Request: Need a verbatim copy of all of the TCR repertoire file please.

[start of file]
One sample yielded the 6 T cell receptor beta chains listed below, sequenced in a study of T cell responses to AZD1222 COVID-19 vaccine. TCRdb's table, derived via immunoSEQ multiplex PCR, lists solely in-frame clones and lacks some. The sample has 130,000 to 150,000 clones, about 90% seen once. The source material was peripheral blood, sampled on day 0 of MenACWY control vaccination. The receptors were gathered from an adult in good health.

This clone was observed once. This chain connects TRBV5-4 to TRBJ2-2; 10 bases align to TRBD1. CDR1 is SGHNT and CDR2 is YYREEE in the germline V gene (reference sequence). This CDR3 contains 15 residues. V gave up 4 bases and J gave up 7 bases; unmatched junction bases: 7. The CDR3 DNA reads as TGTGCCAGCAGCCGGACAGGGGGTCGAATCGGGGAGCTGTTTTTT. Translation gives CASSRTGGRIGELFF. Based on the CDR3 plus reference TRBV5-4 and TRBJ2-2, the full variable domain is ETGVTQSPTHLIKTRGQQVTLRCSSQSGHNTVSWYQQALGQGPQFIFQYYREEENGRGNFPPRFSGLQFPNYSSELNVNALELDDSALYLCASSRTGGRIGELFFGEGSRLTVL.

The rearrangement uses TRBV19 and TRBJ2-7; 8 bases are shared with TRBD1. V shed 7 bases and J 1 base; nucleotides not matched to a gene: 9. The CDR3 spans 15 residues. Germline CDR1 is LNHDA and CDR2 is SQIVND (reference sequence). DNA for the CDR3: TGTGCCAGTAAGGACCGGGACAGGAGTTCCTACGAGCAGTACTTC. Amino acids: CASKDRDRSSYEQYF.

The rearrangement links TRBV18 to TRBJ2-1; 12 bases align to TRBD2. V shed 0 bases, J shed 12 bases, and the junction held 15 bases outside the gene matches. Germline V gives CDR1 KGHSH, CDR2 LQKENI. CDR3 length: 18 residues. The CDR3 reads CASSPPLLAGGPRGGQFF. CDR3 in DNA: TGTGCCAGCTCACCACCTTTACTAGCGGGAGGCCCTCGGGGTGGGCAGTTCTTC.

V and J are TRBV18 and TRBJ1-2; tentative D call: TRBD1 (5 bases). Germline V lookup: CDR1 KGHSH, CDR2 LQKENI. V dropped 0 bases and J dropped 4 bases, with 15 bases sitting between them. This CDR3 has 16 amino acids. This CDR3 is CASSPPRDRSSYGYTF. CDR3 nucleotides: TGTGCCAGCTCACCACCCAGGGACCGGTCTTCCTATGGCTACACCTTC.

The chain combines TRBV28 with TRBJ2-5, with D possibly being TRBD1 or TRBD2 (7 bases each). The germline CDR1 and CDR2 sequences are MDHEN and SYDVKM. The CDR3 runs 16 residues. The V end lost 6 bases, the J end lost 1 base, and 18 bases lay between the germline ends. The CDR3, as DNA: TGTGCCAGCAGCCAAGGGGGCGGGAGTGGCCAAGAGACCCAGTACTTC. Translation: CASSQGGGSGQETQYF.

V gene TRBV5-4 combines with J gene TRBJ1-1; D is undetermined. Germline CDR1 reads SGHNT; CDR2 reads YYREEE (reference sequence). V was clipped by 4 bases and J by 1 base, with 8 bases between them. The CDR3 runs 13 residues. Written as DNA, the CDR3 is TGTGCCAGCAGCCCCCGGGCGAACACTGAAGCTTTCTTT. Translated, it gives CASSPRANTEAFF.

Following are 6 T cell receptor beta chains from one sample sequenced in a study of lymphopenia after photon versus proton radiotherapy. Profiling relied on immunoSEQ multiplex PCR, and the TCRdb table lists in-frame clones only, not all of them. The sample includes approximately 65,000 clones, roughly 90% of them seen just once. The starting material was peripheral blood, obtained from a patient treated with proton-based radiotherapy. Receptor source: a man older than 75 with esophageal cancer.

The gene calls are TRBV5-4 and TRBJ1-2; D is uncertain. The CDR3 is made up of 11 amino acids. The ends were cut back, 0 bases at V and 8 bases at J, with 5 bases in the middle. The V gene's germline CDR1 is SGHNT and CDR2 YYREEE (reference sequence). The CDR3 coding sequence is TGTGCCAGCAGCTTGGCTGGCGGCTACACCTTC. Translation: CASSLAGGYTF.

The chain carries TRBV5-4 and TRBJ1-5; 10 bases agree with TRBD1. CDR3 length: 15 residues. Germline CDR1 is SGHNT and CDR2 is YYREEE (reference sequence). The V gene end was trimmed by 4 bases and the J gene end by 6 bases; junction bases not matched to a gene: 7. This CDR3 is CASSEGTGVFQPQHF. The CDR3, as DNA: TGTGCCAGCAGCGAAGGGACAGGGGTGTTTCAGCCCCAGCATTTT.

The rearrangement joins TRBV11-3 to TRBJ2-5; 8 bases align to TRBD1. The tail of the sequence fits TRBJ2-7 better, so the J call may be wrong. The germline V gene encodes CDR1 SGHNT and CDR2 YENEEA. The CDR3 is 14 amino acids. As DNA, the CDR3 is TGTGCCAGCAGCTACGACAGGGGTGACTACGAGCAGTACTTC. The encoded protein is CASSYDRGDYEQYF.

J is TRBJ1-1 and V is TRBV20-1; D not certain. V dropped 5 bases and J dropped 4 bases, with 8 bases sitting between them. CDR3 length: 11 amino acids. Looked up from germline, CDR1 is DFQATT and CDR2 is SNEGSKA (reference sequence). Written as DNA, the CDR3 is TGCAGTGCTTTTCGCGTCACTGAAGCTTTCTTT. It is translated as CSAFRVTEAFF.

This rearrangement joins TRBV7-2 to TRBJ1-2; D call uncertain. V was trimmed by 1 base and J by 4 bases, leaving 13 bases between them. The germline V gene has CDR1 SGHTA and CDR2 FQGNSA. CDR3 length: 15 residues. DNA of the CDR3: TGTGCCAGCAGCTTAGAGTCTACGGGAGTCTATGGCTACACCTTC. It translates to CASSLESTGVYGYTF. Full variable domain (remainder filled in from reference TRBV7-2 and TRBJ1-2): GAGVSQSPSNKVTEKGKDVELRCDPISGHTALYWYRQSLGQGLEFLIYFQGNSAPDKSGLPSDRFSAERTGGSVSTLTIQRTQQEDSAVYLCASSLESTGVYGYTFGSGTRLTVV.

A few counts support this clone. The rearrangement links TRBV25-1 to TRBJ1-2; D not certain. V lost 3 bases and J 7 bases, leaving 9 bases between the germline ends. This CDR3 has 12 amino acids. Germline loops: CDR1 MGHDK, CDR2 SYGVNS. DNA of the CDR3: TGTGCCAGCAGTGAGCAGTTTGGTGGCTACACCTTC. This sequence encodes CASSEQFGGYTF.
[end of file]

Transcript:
One sample yielded the 6 T cell receptor beta chains listed below, sequenced in a study of T cell responses to AZD1222 COVID-19 vaccine. TCRdb's table, derived via immunoSEQ multiplex PCR, lists solely in-frame clones and lacks some. The sample has 130,000 to 150,000 clones, about 90% seen once. The source material was peripheral blood, sampled on day 0 of MenACWY control vaccination. The receptors were gathered from an adult in good health.

This clone was observed once. This chain connects TRBV5-4 to TRBJ2-2; 10 bases align to TRBD1. CDR1 is SGHNT and CDR2 is YYREEE in the germline V gene (reference sequence). This CDR3 contains 15 residues. V gave up 4 bases and J gave up 7 bases; unmatched junction bases: 7. The CDR3 DNA reads as TGTGCCAGCAGCCGGACAGGGGGTCGAATCGGGGAGCTGTTTTTT. Translation gives CASSRTGGRIGELFF. Based on the CDR3 plus reference TRBV5-4 and TRBJ2-2, the full variable domain is ETGVTQSPTHLIKTRGQQVTLRCSSQSGHNTVSWYQQALGQGPQFIFQYYREEENGRGNFPPRFSGLQFPNYSSELNVNALELDDSALYLCASSRTGGRIGELFFGEGSRLTVL.

The rearrangement uses TRBV19 and TRBJ2-7; 8 bases are shared with TRBD1. V shed 7 bases and J 1 base; nucleotides not matched to a gene: 9. The CDR3 spans 15 residues. Germline CDR1 is LNHDA and CDR2 is SQIVND (reference sequence). DNA for the CDR3: TGTGCCAGTAAGGACCGGGACAGGAGTTCCTACGAGCAGTACTTC. Amino acids: CASKDRDRSSYEQYF.

The rearrangement links TRBV18 to TRBJ2-1; 12 bases align to TRBD2. V shed 0 bases, J shed 12 bases, and the junction held 15 bases outside the gene matches. Germline V gives CDR1 KGHSH, CDR2 LQKENI. CDR3 length: 18 residues. The CDR3 reads CASSPPLLAGGPRGGQFF. CDR3 in DNA: TGTGCCAGCTCACCACCTTTACTAGCGGGAGGCCCTCGGGGTGGGCAGTTCTTC.

V and J are TRBV18 and TRBJ1-2; tentative D call: TRBD1 (5 bases). Germline V lookup: CDR1 KGHSH, CDR2 LQKENI. V dropped 0 bases and J dropped 4 bases, with 15 bases sitting between them. This CDR3 has 16 amino acids. This CDR3 is CASSPPRDRSSYGYTF. CDR3 nucleotides: TGTGCCAGCTCACCACCCAGGGACCGGTCTTCCTATGGCTACACCTTC.

The chain combines TRBV28 with TRBJ2-5, with D possibly being TRBD1 or TRBD2 (7 bases each). The germline CDR1 and CDR2 sequences are MDHEN and SYDVKM. The CDR3 runs 16 residues. The V end lost 6 bases, the J end lost 1 base, and 18 bases lay between the germline ends. The CDR3, as DNA: TGTGCCAGCAGCCAAGGGGGCGGGAGTGGCCAAGAGACCCAGTACTTC. Translation: CASSQGGGSGQETQYF.

V gene TRBV5-4 combines with J gene TRBJ1-1; D is undetermined. Germline CDR1 reads SGHNT; CDR2 reads YYREEE (reference sequence). V was clipped by 4 bases and J by 1 base, with 8 bases between them. The CDR3 runs 13 residues. Written as DNA, the CDR3 is TGTGCCAGCAGCCCCCGGGCGAACACTGAAGCTTTCTTT. Translated, it gives CASSPRANTEAFF.

Following are 6 T cell receptor beta chains from one sample sequenced in a study of lymphopenia after photon versus proton radiotherapy. Profiling relied on immunoSEQ multiplex PCR, and the TCRdb table lists in-frame clones only, not all of them. The sample includes approximately 65,000 clones, roughly 90% of them seen just once. The starting material was peripheral blood, obtained from a patient treated with proton-based radiotherapy. Receptor source: a man older than 75 with esophageal cancer.

The gene calls are TRBV5-4 and TRBJ1-2; D is uncertain. The CDR3 is made up of 11 amino acids. The ends were cut back, 0 bases at V and 8 bases at J, with 5 bases in the middle. The V gene's germline CDR1 is SGHNT and CDR2 YYREEE (reference sequence). The CDR3 coding sequence is TGTGCCAGCAGCTTGGCTGGCGGCTACACCTTC. Translation: CASSLAGGYTF.

The chain carries TRBV5-4 and TRBJ1-5; 10 bases agree with TRBD1. CDR3 length: 15 residues. Germline CDR1 is SGHNT and CDR2 is YYREEE (reference sequence). The V gene end was trimmed by 4 bases and the J gene end by 6 bases; junction bases not matched to a gene: 7. This CDR3 is CASSEGTGVFQPQHF. The CDR3, as DNA: TGTGCCAGCAGCGAAGGGACAGGGGTGTTTCAGCCCCAGCATTTT.

The rearrangement joins TRBV11-3 to TRBJ2-5; 8 bases align to TRBD1. The tail of the sequence fits TRBJ2-7 better, so the J call may be wrong. The germline V gene encodes CDR1 SGHNT and CDR2 YENEEA. The CDR3 is 14 amino acids. As DNA, the CDR3 is TGTGCCAGCAGCTACGACAGGGGTGACTACGAGCAGTACTTC. The encoded protein is CASSYDRGDYEQYF.

J is TRBJ1-1 and V is TRBV20-1; D not certain. V dropped 5 bases and J dropped 4 bases, with 8 bases sitting between them. CDR3 length: 11 amino acids. Looked up from germline, CDR1 is DFQATT and CDR2 is SNEGSKA (reference sequence). Written as DNA, the CDR3 is TGCAGTGCTTTTCGCGTCACTGAAGCTTTCTTT. It is translated as CSAFRVTEAFF.

This rearrangement joins TRBV7-2 to TRBJ1-2; D call uncertain. V was trimmed by 1 base and J by 4 bases, leaving 13 bases between them. The germline V gene has CDR1 SGHTA and CDR2 FQGNSA. CDR3 length: 15 residues. DNA of the CDR3: TGTGCCAGCAGCTTAGAGTCTACGGGAGTCTATGGCTACACCTTC. It translates to CASSLESTGVYGYTF. Full variable domain (remainder filled in from reference TRBV7-2 and TRBJ1-2): GAGVSQSPSNKVTEKGKDVELRCDPISGHTALYWYRQSLGQGLEFLIYFQGNSAPDKSGLPSDRFSAERTGGSVSTLTIQRTQQEDSAVYLCASSLESTGVYGYTFGSGTRLTVV.

A few counts support this clone. The rearrangement links TRBV25-1 to TRBJ1-2; D not certain. V lost 3 bases and J 7 bases, leaving 9 bases between the germline ends. This CDR3 has 12 amino acids. Germline loops: CDR1 MGHDK, CDR2 SYGVNS. DNA of the CDR3: TGTGCCAGCAGTGAGCAGTTTGGTGGCTACACCTTC. This sequence encodes CASSEQFGGYTF.